5 Ways a Chamber Membership Can Balance Out Seasonal Business

If your business is seasonal, it probably feels a lot like feast or famine. You may love your seasonal crowds but hate the fear you won’t last long enough to see your next one. Seasonal businesses or businesses in towns with a seasonal draw struggle with year-round consistent revenue. While you might not ever achieve revenue equality throughout every month, a chamber membership can help you see a little steadier monthly income. Here’s how:

1.      A Chamber Is Often the First Place Visitors Stop

Many visitors are conditioned to stop in at the chamber or the visitor’s bureau for information. While a chamber may answer questions about all businesses, it gives preference to its members. Being a chamber member can cause you to make the short list when the chamber staff are asked to give recommendations.

2.      They Host Cash Mobs

Chambers often host cash mobs for members. A cash mob is an event where the chamber invites people to visit a business on a pre-arranged day. Those patrons agree to spend a set amount of money (or more) at the business. Sometimes the event takes the shape of a lunch mob for a restaurant.

The chamber always informs the business ahead of time and some business owner choose to offer specials for the mob. They’re a lot of fun, particularly when the location is kept secret until a few days or even hours before the event. It’s a terrific way to get people to try a business or to help a business that is struggling in the off season.

3.      They Provide Learning Opportunities

If you can’t balance out the monthly revenue, you can use your quieter times for additional learning that will improve your business. One of the first places you should look is your local chamber. They provide inexpensive (and sometimes free) learning for members on topics of interest, anything from social media to email marketing.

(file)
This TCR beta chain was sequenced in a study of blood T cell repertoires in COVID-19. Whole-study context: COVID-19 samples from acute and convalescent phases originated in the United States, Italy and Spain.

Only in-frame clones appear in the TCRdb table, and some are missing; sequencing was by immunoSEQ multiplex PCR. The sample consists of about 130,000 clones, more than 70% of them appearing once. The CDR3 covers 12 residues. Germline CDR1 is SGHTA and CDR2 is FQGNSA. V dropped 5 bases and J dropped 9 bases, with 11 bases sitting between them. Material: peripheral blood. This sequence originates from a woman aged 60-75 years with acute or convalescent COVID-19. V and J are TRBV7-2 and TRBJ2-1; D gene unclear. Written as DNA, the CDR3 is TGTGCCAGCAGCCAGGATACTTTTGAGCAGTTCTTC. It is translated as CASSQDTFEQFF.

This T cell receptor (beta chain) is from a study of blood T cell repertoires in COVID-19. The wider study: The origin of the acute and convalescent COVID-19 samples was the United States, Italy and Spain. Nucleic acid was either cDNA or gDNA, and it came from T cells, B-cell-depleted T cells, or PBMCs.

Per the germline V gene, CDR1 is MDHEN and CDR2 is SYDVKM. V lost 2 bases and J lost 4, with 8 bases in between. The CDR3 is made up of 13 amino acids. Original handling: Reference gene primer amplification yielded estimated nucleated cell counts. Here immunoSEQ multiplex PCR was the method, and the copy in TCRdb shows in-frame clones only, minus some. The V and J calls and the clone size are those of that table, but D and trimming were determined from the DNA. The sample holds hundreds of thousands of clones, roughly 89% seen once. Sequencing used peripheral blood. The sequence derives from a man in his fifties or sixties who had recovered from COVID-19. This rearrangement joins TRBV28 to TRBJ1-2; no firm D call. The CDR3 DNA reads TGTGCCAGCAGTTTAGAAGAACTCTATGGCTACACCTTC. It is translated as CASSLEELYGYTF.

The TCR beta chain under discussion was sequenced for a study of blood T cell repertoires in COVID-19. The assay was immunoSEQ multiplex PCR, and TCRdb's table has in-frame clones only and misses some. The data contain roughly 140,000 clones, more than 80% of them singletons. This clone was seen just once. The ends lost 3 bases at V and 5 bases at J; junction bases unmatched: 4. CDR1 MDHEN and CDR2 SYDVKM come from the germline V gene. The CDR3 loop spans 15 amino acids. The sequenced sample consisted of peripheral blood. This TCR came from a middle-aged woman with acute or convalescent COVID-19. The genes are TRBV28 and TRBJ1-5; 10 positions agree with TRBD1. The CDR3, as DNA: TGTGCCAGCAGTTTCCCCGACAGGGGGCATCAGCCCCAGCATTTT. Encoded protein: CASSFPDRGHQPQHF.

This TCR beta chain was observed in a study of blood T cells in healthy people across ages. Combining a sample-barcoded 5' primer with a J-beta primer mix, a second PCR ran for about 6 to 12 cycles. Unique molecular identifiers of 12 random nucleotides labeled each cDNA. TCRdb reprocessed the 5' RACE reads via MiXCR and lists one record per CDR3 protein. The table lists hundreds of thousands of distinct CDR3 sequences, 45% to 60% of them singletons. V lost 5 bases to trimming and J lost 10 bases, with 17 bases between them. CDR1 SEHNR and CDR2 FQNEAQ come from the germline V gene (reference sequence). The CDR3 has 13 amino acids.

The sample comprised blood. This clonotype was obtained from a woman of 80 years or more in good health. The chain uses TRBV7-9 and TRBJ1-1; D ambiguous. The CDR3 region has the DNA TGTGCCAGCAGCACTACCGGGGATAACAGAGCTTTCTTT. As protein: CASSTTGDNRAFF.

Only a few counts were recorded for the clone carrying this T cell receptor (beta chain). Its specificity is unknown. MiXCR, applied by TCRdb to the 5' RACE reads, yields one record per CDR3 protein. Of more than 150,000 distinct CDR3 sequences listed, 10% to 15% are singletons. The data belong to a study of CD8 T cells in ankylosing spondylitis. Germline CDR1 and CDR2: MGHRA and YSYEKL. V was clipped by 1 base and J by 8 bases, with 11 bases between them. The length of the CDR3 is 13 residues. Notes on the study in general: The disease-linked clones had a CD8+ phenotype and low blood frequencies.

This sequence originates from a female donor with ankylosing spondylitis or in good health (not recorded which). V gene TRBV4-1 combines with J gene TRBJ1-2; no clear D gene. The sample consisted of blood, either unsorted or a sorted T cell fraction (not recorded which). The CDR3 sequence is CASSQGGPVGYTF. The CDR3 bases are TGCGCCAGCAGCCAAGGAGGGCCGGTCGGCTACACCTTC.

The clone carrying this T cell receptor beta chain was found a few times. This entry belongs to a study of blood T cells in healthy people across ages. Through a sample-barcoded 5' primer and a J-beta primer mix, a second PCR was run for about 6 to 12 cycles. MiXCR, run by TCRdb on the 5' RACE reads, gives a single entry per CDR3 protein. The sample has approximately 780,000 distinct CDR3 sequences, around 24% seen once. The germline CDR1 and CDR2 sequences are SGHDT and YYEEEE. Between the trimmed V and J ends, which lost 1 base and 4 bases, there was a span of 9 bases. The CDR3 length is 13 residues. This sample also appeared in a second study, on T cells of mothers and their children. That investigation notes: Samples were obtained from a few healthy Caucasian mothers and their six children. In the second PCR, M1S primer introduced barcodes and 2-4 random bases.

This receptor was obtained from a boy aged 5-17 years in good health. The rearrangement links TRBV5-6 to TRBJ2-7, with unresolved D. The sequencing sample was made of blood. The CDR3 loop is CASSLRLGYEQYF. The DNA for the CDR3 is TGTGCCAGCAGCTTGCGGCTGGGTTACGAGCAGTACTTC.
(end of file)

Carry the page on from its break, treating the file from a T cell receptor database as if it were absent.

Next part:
Learning more about these things can help you balance out your sales by bringing in more customers or expanding outside of your area. A ski town business may not make much in sales in May but if they can sell their products outside of the town through the Internet and digital marketing, they can flatten out those dips in revenue.

4.      The Chamber Markets Year-Round

The chamber is working to bring tourists to your area and improve the economy year-round not just in your high seasons. They are often assisting local businesses to find new angles to approach shoppers and visitors. Being a member of the chamber not only gets you referrals and featured in their business directories and lists but it also gives you a say in the direction they are taking. Your business voice can be heard as a member of the chamber.

5.      They Attract Industry

Chambers also work hard with economic development partners to bring large businesses to town. This means more jobs and skilled labor. Both things could equate to more business for you during the off season. When the number of inhabitants of your town increases, the number of potential customers for your business does too.

It can be difficult to make it through the slow seasons if you’re a seasonal business or a town with a busy season. Joining the chamber can provide you with many opportunities to help level out those revenue valleys. A chamber membership is a small price to pay to know it will help your business make it through another season.

Christina R. Green teaches small businesses, chambers, and associations how to connect through content. Her articles have appeared in the Midwest Society of Association Executives’ Magazine, NTEN.org, AssociationTech, and Socialfish. She is a regular blogger at Frankjkenny.com and the Event Manager Blog.

She’s a bookish writer on a quest to bring great storytelling to organizations everywhere.